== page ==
The Hill

We all know that Russia’s full-scale assault against Ukraine began on Feb. 24, 2022, but when did the Russo-Ukrainian War actually begin? Most Ukrainians will tell you the war began in February 2014, when Russian forces occupied Crimea and invaded eastern Ukraine. The war then went on hold from 2015 to 2022, when Russian forces staged periodic attacks against Ukrainian positions along the line of demarcation, without fundamentally altering the balance of forces. Seen in this light, the Feb. 24 assault was not a new war but an intensification of the ongoing war.

Why does such periodization — to use a term beloved of historians — matter? For four reasons:

First, and most obviously, Ukraine has been resisting an armed Russian invasion for nine years, not 11 months. Clearly, Ukraine is as committed not to surrender its sovereignty as Russia is committed to destroy it. Moreover, both sides are just as clearly committed to a long-term conflict. Russian strongman Vladimir Putin is not considering an extended war; he’s already involved in one. By the same token, the West, insofar as it generally has supported Ukraine’s defense of itself, has been involved in an anti-Russian undertaking for far longer than it is wont to admit. This is all the more reason not to extend the war for more years, but to end it as quickly as possible by supplying Ukraine with all the weapons it needs to win — quickly.

Second, this periodization has much to say about the quality of Ukraine’s and Russia’s respective armed forces. Back in 2014, Ukraine had several thousand battle-ready troops. Unsurprisingly, they were soundly defeated, especially in two crucial battles, in Ilovaisk and Debaltseve. In contrast, the Russian forces resembled a juggernaut. Nine years later, the tables have turned. Ukraine’s army has performed well and the Russian army has proven to be a paper tiger. Western weapons have made a large difference, of course, but the quality of the Ukrainian armed forces improved as a result of their eight-year defense of their homeland and Ukraine’s Westernizing military reforms. In contrast, Russia’s armed forces either remained as bad as they were or got worse. Given the Russians’ poor track record, there is little reason to think that their military prowess will suddenly do an about-turn and result in a magnificent fighting force.

Third, the nine-year war produced important positive changes in the identity and self-organization of Ukrainians, while only deepening Russians’ passivity and tolerance of brutality. That almost all Ukrainians now consider themselves to be patriots, that they believe they need to fight to the finish, and that they realize their ability to organize themselves in an active civil society has been one of the keys to their success, are all due to the protracted amount of time that they’ve had to ward off Russian aggression. In contrast, the war has only solidified Russians’ passivity in the face of fascism and increased their willingness to applaud atrocities committed in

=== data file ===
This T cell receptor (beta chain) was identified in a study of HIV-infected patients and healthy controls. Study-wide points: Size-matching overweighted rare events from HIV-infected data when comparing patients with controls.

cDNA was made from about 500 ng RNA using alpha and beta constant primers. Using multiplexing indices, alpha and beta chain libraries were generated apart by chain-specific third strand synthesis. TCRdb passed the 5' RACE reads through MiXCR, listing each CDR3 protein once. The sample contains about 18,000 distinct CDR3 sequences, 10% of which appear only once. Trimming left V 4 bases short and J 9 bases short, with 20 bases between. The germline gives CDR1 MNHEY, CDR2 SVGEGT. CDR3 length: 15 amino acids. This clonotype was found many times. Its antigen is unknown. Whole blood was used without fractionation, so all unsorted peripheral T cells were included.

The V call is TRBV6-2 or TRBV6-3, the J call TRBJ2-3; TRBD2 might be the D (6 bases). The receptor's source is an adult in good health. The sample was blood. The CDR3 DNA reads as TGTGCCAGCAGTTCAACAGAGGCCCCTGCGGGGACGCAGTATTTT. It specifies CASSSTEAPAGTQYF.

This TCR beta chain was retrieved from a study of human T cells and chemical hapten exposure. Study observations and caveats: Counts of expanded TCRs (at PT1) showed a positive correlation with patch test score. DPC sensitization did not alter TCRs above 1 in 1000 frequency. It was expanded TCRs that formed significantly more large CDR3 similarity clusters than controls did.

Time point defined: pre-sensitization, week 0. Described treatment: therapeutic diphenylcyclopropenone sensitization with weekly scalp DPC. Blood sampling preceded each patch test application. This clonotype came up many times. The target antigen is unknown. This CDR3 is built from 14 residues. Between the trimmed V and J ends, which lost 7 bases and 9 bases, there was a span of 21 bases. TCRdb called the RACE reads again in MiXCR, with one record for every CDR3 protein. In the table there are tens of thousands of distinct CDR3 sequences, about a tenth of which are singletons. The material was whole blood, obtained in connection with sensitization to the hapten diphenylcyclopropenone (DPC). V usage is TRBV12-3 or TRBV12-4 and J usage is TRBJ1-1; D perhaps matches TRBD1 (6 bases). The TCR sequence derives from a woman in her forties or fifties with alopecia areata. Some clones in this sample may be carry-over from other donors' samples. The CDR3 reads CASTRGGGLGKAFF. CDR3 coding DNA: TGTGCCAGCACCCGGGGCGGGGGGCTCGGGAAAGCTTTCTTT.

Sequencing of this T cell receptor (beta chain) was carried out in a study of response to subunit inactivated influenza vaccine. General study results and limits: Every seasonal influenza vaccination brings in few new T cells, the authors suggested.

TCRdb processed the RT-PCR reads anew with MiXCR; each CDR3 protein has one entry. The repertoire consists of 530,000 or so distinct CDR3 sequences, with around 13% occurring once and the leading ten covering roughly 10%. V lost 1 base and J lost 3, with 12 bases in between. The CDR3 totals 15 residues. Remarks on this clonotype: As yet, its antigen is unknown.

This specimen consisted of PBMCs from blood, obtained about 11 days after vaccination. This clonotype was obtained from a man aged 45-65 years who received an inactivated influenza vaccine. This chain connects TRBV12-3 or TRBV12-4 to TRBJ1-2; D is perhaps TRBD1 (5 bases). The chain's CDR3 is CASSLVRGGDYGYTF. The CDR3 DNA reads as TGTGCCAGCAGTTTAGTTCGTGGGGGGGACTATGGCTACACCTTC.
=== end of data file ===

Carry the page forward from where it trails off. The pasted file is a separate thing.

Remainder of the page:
the name of a great Russia. It’s highly likely that the longer the war continues, the stronger will Ukrainian identity and civil society get, and the more inured Russians will become to mass violence. The Russian descent into brutality, therefore, can be ended only with Russia’s defeat in the war and Putin’s departure into oblivion.

Fourth, and last, shifting the start of the war to 2014 has loads to say about the reasons for Russia’s aggression. Back then, the West in general and NATO in particular felt little more than “Ukraine fatigue.” Ukraine’s potential membership in the alliance was on nobody’s mind, including that of Kyiv. Since Ukraine’s armed forces were minuscule and the country was in chaos after Ukrainian dictator Viktor Yanukovych’s flight from Kyiv on Feb. 22, 2014, it was manifestly clear to everyone — and especially Putin — that Ukraine posed no security threat to Russia.

And still Russia invaded. Why? Because the democratic Maidan Revolution had forced Putin’s puppet, Yanukovych, out of office and Putin realized that tolerating such a manifestation of successful people power could lead to other such attempts among Russia’s neighbors — and within Russia itself. Moreover, given Ukraine’s chaotic politics after Maidan, the country was ripe for the taking. Then, as now, NATO was completely irrelevant to Putin’s calculations. All that mattered was striking a blow against the Maidan democrats by lopping off a big chunk of Ukraine.

Back in 2014-2015, genocide wasn’t yet on Putin’s mind. He hoped to be able to defeat Ukraine on the cheap. Hence the “special military operation” launched on Feb. 24, 2022, and the expectation that Ukrainians would greet the Russian army with bread, salt and song. When that strategy failed — as anyone following Ukraine’s war with Russia could have told him it would — Putin decided that the only way to deal with the pesky Ukrainians, once and for all, was extermination. And, once again, NATO was irrelevant.


Alexander J. Motyl is a professor of political science at Rutgers University-Newark. A specialist on Ukraine, Russia and the USSR, and on nationalism, revolutions, empires and theory, he is the author of 10 books of nonfiction, as well as “Imperial Ends: The Decay, Collapse, and Revival of Empires” and “Why Empires Reemerge: Imperial Collapse and Imperial Revival in Comparative Perspective.”